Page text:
Mac OS X Lion is easier to install than any previous version of Mac OS X.
You don’t have to boot from a DVD or flash drive. Just download the Install Mac OS X Lion app from the Mac App Store and let it walk you through the remaining steps.
Still, things can—and occasionally do—go awry.
Install app warnings
While attempting to install Lion, you may get a warning message:
This disk cannot be used to start up your computer
Apple offers no explanation as to why the installation may balk here. However, Apple does provide a solution: Restart your Mac, launch Disk Utility and, from the Partition tab, slightly reduce the size of your startup partition (by as little as 128MB). You should now be able to install Lion. When done, you can restore the partition to its previous size. If this resizing trick fails, you will likely need to reformat the drive.
This disk is used for Time Machine backups
This message can appear even though your startup disk is obviously not a Time Machine backup drive. As covered in an Apple Support Communities thread, the likely cause is an errant Time Machine-related Backups.backupdb folder at the root level of your drive. The solution is to delete the folder.
Some features of Mac OS X Lion are not supported for the disk (volume name)
This can happen if your startup drive is a RAID volume or has a “non-standard” Boot Camp partition. If Boot Camp is the cause, the solution is to reformat your drive as a single partition. Next, reinstall Snow Leopard followed by an update to Lion. Now run Boot Camp Assistant to create a Boot Camp partition. Lastly, restore your remaining data from backups.
If you can’t or don’t want to reformat, an alternative is to install Lion on an external drive. If you ever need to boot from Recovery HD, do so from the partition on the external drive.
Install failed. Mac OS X Lion couldn’t be installed, because the disk (volume name) is damaged and can’t be repaired. Click restart to restart your computer and try installing again.
If you see this unwelcome message, chances are slim that trying again will lead to success. The same is true if the Install application simply stalls before completing. Some users report that “zapping the PRAM” is sufficient to get past this roadblock. Otherwise, according to an Apple Support Communities thread, the fix is to boot from a Snow Leopard Install disc/drive and select to Repair Disk from Disk Utility. Assuming repairs are successful, try the Lion installer again.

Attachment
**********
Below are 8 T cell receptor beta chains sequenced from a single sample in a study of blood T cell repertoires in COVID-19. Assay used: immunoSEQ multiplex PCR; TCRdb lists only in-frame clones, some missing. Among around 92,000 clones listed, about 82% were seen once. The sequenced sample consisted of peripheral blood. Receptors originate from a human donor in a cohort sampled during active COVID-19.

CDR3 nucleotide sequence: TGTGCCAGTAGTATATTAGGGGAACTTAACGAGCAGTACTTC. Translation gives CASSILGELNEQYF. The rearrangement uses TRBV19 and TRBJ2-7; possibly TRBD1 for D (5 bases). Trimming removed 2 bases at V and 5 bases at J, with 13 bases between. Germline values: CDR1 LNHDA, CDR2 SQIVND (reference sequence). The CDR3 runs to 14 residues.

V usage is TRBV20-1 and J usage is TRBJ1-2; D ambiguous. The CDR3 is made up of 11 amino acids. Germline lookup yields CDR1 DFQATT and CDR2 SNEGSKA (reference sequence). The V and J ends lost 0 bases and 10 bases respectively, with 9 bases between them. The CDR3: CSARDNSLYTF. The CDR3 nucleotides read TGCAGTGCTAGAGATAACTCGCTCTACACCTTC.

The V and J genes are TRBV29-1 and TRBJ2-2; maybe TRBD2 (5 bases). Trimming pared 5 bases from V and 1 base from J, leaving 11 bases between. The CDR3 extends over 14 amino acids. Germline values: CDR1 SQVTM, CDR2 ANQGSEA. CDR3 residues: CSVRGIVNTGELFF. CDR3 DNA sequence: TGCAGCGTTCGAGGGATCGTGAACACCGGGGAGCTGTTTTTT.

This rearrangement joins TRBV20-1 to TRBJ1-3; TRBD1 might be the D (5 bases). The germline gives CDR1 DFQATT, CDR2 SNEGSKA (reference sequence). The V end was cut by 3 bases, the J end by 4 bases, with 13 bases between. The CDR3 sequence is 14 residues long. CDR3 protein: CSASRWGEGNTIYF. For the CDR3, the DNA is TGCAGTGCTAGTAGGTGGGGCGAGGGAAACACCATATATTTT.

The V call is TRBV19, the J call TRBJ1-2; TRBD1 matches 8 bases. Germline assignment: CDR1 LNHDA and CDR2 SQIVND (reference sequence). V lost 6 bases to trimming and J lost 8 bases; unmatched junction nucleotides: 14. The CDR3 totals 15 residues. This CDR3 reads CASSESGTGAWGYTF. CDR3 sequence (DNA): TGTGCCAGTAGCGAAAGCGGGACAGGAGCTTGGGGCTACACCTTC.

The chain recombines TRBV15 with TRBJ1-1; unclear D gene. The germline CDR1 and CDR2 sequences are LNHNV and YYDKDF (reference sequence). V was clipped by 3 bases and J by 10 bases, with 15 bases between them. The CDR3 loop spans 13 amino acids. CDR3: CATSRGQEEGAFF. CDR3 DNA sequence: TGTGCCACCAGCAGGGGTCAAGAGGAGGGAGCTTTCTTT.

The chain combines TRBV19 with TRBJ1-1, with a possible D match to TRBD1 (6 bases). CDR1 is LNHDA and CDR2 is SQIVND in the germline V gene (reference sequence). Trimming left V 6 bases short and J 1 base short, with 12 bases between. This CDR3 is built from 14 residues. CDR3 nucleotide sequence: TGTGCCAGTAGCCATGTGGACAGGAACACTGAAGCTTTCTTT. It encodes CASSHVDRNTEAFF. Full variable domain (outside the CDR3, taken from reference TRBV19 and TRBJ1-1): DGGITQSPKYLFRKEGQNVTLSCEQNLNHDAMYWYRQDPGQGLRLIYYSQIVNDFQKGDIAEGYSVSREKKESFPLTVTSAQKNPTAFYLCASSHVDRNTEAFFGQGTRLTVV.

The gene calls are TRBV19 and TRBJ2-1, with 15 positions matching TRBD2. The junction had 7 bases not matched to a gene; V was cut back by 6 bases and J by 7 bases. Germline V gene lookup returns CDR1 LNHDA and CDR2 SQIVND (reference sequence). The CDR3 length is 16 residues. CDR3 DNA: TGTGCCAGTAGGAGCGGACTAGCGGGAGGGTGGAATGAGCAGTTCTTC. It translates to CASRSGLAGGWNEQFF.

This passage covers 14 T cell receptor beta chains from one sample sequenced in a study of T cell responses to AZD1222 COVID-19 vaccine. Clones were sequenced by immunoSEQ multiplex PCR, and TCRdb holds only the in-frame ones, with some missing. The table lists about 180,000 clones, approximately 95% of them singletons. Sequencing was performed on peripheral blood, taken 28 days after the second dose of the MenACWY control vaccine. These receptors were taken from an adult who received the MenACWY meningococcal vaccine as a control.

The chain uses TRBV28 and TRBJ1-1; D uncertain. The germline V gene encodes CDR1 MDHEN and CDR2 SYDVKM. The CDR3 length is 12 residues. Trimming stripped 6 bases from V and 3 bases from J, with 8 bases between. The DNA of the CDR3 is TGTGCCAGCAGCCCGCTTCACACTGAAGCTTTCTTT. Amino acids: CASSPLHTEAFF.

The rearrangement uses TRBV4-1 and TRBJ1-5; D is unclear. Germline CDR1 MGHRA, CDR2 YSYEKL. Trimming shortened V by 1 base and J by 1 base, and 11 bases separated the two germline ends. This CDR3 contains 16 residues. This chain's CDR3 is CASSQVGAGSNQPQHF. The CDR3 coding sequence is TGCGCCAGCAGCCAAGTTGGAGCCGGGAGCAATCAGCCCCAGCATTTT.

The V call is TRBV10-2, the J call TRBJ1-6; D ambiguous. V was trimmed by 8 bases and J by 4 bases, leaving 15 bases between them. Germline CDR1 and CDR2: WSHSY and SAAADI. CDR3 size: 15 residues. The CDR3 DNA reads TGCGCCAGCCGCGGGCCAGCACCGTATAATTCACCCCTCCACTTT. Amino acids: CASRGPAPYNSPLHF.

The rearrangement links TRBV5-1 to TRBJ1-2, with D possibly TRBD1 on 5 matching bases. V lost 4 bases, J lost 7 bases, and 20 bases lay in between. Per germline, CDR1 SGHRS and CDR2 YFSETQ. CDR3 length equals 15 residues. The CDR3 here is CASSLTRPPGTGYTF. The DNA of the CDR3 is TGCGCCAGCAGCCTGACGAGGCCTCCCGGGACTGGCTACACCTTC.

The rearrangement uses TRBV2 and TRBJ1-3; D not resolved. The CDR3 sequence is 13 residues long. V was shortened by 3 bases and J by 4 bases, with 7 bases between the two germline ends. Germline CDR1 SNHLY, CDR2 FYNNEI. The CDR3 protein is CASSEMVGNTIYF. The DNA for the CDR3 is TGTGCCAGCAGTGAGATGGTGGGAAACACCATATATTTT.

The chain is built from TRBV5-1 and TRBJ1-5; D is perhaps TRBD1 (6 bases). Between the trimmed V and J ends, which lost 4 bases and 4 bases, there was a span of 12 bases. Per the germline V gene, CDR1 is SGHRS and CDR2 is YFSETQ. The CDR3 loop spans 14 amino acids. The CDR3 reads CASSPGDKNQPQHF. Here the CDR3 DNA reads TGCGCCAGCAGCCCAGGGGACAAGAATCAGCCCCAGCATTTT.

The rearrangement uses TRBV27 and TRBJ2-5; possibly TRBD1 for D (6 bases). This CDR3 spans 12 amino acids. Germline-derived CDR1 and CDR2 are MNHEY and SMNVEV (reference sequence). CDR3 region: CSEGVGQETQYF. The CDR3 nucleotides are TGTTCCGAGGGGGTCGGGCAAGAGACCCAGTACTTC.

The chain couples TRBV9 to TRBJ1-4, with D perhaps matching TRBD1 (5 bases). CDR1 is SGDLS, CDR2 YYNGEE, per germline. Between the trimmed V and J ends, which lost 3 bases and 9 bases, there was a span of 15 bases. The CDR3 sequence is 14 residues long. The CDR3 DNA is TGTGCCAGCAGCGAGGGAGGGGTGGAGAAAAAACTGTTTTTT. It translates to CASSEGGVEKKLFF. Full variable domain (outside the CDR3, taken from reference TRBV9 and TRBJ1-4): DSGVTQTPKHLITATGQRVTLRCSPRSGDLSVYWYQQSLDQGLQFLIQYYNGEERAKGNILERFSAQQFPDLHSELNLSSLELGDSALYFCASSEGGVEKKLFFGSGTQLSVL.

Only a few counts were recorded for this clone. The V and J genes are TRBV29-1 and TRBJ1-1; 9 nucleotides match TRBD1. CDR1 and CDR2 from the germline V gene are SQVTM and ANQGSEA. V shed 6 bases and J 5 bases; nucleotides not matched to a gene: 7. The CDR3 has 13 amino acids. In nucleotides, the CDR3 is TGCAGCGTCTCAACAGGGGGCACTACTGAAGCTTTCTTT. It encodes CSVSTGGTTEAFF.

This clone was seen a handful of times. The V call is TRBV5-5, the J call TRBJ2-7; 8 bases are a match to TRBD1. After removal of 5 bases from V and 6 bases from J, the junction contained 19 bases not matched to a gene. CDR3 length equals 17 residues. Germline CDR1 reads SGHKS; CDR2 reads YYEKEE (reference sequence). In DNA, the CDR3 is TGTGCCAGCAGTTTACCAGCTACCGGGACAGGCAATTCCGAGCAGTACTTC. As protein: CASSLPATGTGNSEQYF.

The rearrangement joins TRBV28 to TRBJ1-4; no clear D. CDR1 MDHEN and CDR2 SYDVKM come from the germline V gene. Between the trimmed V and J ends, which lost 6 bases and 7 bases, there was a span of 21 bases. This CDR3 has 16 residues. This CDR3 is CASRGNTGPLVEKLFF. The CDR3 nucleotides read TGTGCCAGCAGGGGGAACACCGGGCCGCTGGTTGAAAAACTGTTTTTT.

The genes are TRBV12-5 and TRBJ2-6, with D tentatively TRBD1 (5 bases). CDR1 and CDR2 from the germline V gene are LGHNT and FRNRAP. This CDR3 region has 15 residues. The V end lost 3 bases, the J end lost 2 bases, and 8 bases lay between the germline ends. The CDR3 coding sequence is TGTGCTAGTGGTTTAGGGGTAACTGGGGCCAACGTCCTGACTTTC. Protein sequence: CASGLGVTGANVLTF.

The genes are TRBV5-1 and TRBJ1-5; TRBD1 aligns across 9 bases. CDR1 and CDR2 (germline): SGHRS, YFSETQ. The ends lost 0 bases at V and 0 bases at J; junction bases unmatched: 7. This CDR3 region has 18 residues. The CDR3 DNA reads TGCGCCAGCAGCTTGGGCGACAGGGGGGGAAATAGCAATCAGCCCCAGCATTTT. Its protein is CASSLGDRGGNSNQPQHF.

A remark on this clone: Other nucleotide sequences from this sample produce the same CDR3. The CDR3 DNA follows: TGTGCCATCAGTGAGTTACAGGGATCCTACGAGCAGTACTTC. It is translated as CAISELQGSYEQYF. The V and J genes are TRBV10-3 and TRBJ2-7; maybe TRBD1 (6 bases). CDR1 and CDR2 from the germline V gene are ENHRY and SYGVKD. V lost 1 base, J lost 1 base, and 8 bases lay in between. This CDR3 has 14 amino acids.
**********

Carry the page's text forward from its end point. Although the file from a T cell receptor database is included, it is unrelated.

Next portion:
Internet connection lost
Although not likely, you may lose your Internet connection after an otherwise successful install of Lion. If you use avast!’s Web Shield, the solution is to uninstall avast!. There is a known conflict between avast! and Lion. As posted in an avast! Forum thread, a supposed bug-fix update, still in beta, is available.
A more general potential fix is to turn off the Mac OS X Lion Firewall (in Security & Privacy System Preferences), and delete the firewall-related com.apple.alf.plist file in /Library/Preferences (via Terminal if needed). After a restart, you can re-enable the Firewall.
For installation failures that could be due to a corrupt copy of the Install Mac OS X Lion app, redownload a fresh copy of the app and try again. However, if a copy of the Install app remains on your drive, the Mac App Store will claim that Lion is “Installed” and will not permit a redownload. To work-around this, delete the the Install app. Next, from the Mac App Store app, hold down the Option key and select the Purchases tab. You should now see the Install app listed with the download option enabled.